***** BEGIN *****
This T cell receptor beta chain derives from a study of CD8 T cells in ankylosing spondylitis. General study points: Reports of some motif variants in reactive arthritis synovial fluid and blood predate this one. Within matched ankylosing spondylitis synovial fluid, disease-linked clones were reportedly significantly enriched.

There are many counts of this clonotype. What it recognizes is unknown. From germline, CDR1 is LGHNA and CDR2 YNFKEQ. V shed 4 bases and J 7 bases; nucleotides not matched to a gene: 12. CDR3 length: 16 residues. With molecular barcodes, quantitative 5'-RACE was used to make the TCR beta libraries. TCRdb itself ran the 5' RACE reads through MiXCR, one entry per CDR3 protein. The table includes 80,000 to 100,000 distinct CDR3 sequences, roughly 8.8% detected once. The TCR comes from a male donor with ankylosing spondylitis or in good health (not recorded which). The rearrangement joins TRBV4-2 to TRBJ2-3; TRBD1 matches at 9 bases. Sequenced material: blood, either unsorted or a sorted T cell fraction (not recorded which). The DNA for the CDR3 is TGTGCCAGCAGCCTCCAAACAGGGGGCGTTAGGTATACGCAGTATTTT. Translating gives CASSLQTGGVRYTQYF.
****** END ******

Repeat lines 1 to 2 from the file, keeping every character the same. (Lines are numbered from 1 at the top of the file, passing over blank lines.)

This T cell receptor beta chain derives from a study of CD8 T cells in ankylosing spondylitis. General study points: Reports of some motif variants in reactive arthritis synovial fluid and blood predate this one. Within matched ankylosing spondylitis synovial fluid, disease-linked clones were reportedly significantly enriched.

There are many counts of this clonotype. What it recognizes is unknown. From germline, CDR1 is LGHNA and CDR2 YNFKEQ. V shed 4 bases and J 7 bases; nucleotides not matched to a gene: 12. CDR3 length: 16 residues. With molecular barcodes, quantitative 5'-RACE was used to make the TCR beta libraries. TCRdb itself ran the 5' RACE reads through MiXCR, one entry per CDR3 protein. The table includes 80,000 to 100,000 distinct CDR3 sequences, roughly 8.8% detected once. The TCR comes from a male donor with ankylosing spondylitis or in good health (not recorded which). The rearrangement joins TRBV4-2 to TRBJ2-3; TRBD1 matches at 9 bases. Sequenced material: blood, either unsorted or a sorted T cell fraction (not recorded which). The DNA for the CDR3 is TGTGCCAGCAGCCTCCAAACAGGGGGCGTTAGGTATACGCAGTATTTT. Translating gives CASSLQTGGVRYTQYF.